Such was Darkplace’s Zucker-Abrahams-Zucker-esque zeal for a laugh that even its failure to secure a second series counts as a punchline. Purporting to be the lost TV effort of “author, dream weaver, visionary, plus actor” Garth Marenghi (Matthew Holness), the series doesn’t just parody blowhard literary types like the one played by co-creator Holness—it riffs on the entire “brilliant but canceled” myth. The show-within-a-show structure of Darkplace presents a loser’s history of a lost “classic” that was lost for a reason. In pre-episode introductions and talking-head interludes, Holness’ character claims that his series was buried due to its radical nature and startling predictions, but the evidence on hand argues otherwise. The fictional Darkplace never saw the light of day because it’s terrible, and Marenghi’s just too egomaniacal to acknowledge that fact.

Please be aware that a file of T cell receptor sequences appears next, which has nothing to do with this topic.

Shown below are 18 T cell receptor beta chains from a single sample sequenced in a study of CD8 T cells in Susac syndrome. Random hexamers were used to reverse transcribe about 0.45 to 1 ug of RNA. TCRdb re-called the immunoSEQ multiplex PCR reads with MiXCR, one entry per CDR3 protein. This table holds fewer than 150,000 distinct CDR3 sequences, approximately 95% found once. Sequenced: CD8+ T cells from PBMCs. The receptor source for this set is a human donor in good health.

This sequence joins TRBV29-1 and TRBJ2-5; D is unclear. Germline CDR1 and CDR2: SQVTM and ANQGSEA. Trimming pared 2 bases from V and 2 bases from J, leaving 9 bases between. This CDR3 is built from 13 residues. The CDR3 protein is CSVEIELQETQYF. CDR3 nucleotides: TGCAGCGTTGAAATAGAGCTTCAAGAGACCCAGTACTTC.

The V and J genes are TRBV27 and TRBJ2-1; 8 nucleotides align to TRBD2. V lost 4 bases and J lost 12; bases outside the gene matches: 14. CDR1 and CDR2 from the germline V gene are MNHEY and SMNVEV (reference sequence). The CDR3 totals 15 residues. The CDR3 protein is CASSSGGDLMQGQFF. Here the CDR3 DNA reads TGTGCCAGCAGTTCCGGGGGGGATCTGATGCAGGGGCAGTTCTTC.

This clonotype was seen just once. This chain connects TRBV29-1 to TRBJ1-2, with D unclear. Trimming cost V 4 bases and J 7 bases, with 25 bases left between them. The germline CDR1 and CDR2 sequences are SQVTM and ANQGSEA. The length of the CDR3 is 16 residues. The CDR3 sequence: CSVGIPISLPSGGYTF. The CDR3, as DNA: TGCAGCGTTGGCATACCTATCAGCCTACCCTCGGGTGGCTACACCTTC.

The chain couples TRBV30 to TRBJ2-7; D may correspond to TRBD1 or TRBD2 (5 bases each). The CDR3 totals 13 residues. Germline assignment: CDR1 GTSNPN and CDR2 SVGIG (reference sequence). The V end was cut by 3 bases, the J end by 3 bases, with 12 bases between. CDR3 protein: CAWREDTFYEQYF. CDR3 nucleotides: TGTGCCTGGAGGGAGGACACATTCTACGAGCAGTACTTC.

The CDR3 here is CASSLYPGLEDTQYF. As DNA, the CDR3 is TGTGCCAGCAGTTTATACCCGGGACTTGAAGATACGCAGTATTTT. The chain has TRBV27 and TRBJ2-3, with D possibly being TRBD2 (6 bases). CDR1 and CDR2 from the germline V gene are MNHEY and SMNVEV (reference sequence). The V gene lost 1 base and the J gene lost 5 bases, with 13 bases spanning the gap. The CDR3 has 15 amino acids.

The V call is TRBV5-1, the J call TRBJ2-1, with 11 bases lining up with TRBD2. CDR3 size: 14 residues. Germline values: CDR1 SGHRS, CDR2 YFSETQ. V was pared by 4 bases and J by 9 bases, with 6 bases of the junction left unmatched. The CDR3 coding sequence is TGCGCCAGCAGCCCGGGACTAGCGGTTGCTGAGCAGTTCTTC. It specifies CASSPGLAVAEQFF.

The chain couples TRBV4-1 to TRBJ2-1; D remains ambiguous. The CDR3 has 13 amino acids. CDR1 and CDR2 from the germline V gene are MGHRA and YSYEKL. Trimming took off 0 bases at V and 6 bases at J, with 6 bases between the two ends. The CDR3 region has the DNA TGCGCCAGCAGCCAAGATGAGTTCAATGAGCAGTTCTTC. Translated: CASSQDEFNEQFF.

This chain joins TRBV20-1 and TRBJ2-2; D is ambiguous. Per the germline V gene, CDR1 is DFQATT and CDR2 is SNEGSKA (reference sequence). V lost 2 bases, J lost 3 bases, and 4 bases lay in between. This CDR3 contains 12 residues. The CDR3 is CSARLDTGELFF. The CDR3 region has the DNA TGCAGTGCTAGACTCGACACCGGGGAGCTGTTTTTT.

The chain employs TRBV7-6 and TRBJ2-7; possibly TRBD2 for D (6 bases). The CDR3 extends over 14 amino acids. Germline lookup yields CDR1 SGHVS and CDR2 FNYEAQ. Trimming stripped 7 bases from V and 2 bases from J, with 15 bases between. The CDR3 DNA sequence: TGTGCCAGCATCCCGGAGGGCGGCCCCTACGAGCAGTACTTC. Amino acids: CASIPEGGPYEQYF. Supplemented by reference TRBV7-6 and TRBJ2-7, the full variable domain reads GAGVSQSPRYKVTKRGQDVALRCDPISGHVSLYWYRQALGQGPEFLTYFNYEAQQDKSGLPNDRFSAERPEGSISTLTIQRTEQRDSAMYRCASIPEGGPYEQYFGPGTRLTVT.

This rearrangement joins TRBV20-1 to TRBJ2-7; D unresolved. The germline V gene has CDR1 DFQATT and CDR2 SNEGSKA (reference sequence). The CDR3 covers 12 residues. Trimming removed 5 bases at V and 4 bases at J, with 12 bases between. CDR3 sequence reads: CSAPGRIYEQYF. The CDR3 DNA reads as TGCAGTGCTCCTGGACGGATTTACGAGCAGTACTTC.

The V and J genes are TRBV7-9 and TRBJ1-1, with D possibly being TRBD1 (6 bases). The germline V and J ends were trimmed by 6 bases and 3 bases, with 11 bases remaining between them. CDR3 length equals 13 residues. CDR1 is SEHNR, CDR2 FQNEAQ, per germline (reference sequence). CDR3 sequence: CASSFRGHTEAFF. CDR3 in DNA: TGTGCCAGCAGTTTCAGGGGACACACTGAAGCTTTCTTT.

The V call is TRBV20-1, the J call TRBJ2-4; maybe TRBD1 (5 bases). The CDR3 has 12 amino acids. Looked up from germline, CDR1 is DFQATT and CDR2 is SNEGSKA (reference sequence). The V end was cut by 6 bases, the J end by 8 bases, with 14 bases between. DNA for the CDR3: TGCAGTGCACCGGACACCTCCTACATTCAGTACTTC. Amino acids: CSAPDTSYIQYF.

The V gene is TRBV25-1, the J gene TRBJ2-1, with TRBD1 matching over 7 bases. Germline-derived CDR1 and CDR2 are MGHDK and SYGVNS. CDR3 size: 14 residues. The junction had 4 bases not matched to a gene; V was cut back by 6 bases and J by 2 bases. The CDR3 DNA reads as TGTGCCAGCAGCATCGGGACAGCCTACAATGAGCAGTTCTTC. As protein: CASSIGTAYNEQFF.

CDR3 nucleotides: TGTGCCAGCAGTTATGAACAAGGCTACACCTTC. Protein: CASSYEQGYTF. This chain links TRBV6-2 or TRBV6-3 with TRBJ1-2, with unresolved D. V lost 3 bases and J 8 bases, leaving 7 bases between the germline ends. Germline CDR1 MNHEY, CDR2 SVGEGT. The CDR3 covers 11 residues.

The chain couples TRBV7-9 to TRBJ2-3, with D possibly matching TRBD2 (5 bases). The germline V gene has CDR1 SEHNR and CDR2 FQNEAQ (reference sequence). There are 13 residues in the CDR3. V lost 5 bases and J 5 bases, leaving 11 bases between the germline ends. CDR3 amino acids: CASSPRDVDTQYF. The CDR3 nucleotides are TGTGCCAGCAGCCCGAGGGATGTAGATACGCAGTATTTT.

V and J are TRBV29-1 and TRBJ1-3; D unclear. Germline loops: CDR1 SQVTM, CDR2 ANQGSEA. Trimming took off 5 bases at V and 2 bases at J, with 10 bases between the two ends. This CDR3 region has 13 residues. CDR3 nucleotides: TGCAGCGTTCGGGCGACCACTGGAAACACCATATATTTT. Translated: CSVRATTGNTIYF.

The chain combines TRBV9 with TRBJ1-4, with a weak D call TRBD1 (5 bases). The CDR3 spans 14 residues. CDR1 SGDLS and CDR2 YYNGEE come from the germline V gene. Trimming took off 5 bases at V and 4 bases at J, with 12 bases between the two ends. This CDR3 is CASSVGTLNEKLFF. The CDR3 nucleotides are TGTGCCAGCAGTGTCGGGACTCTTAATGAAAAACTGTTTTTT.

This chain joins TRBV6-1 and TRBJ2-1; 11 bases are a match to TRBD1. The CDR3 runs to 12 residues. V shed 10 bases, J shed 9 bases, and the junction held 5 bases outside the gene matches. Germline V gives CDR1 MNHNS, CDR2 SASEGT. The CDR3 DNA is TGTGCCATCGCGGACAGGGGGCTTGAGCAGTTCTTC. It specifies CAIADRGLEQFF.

Consequently, Garth Marenghi’s Darkplace is one of the funniest TV comedies of the last decade because the supernatural medical drama assembled by Marenghi and his made-up cohorts is such a clumsy piece of TV. Holness as Marenghi plays Dr. Rick Dagless, M.D., dashing star physician of Darkplace Hospital, a collection of anonymous hallways, offices, and exam rooms besieged by paranormal phenomena. As presented in the series, Darkplace was originally produced in the 1980s, and Holness and his collaborators went to great lengths to sell that origin story: Grainy film stock and a chintzy synthesizer score (“based on melodies originally whistled by Garth Marenghi”) mark the faux-archival footage, in which co-stars Matt Berry and Alice Lowe respectively sport Sonny Crockett’s ’do and Diane Chambers’ blouses. But the re-creation gags go further than funny dress-up: co-creator and director Richard Ayoade is the show’s most consistent source of laughs as publisher-turned-bad-actor Dean Learner. Learner is so lacking in his performance that his Darkplace character—no-nonsense hospital administrator Thornton Reed—delivers the majority of his lines in solo shots. Taking an increased number of behind-the-scenes roles in recent years (directing the loose Dostoyevsky adaptation The Double as well as Community’s excellent My Dinner With Andre episode), Ayoade is self-deprecating about his abilities as an actor. The IT Crowd star and Submarine director needn’t be so modest: It takes considerable chops to play an actor this inept.